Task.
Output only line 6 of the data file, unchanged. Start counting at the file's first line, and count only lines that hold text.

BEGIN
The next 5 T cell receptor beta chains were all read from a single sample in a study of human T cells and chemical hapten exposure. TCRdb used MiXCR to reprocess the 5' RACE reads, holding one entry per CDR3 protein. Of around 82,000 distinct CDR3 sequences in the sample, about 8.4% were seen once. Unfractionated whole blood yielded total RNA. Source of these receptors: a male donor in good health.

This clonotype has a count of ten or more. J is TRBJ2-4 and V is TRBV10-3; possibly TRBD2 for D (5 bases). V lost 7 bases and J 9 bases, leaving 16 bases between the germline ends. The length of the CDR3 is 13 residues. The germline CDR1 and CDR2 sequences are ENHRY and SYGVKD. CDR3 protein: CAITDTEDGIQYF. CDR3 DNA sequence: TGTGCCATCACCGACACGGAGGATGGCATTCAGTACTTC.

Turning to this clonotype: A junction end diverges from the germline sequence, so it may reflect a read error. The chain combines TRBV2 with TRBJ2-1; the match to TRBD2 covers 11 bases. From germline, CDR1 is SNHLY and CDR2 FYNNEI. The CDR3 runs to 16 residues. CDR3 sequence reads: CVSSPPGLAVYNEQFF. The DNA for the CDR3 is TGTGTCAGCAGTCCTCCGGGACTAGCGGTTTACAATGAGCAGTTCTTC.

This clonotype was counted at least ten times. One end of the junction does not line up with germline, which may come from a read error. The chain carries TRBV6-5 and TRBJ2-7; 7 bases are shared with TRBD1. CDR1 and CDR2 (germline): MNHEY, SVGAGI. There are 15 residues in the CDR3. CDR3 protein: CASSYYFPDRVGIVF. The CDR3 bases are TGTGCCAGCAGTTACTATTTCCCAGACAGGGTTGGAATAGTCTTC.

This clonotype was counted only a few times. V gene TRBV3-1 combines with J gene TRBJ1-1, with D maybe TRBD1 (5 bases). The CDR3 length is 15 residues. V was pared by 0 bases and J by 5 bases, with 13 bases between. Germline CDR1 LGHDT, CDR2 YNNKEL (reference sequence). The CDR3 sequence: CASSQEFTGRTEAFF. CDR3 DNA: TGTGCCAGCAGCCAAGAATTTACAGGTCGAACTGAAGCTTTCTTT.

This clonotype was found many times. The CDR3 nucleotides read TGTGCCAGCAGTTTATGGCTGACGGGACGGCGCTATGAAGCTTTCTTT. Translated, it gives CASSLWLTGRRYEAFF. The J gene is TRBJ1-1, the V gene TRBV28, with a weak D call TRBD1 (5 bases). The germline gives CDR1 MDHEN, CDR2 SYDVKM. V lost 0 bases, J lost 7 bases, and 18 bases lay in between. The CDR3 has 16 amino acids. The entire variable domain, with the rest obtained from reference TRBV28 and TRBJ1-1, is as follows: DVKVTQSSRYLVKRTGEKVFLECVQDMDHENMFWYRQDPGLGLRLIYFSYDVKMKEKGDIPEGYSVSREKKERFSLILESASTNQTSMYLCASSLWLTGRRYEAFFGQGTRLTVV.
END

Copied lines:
This clonotype was found many times. The CDR3 nucleotides read TGTGCCAGCAGTTTATGGCTGACGGGACGGCGCTATGAAGCTTTCTTT. Translated, it gives CASSLWLTGRRYEAFF. The J gene is TRBJ1-1, the V gene TRBV28, with a weak D call TRBD1 (5 bases). The germline gives CDR1 MDHEN, CDR2 SYDVKM. V lost 0 bases, J lost 7 bases, and 18 bases lay in between. The CDR3 has 16 amino acids. The entire variable domain, with the rest obtained from reference TRBV28 and TRBJ1-1, is as follows: DVKVTQSSRYLVKRTGEKVFLECVQDMDHENMFWYRQDPGLGLRLIYFSYDVKMKEKGDIPEGYSVSREKKERFSLILESASTNQTSMYLCASSLWLTGRRYEAFFGQGTRLTVV.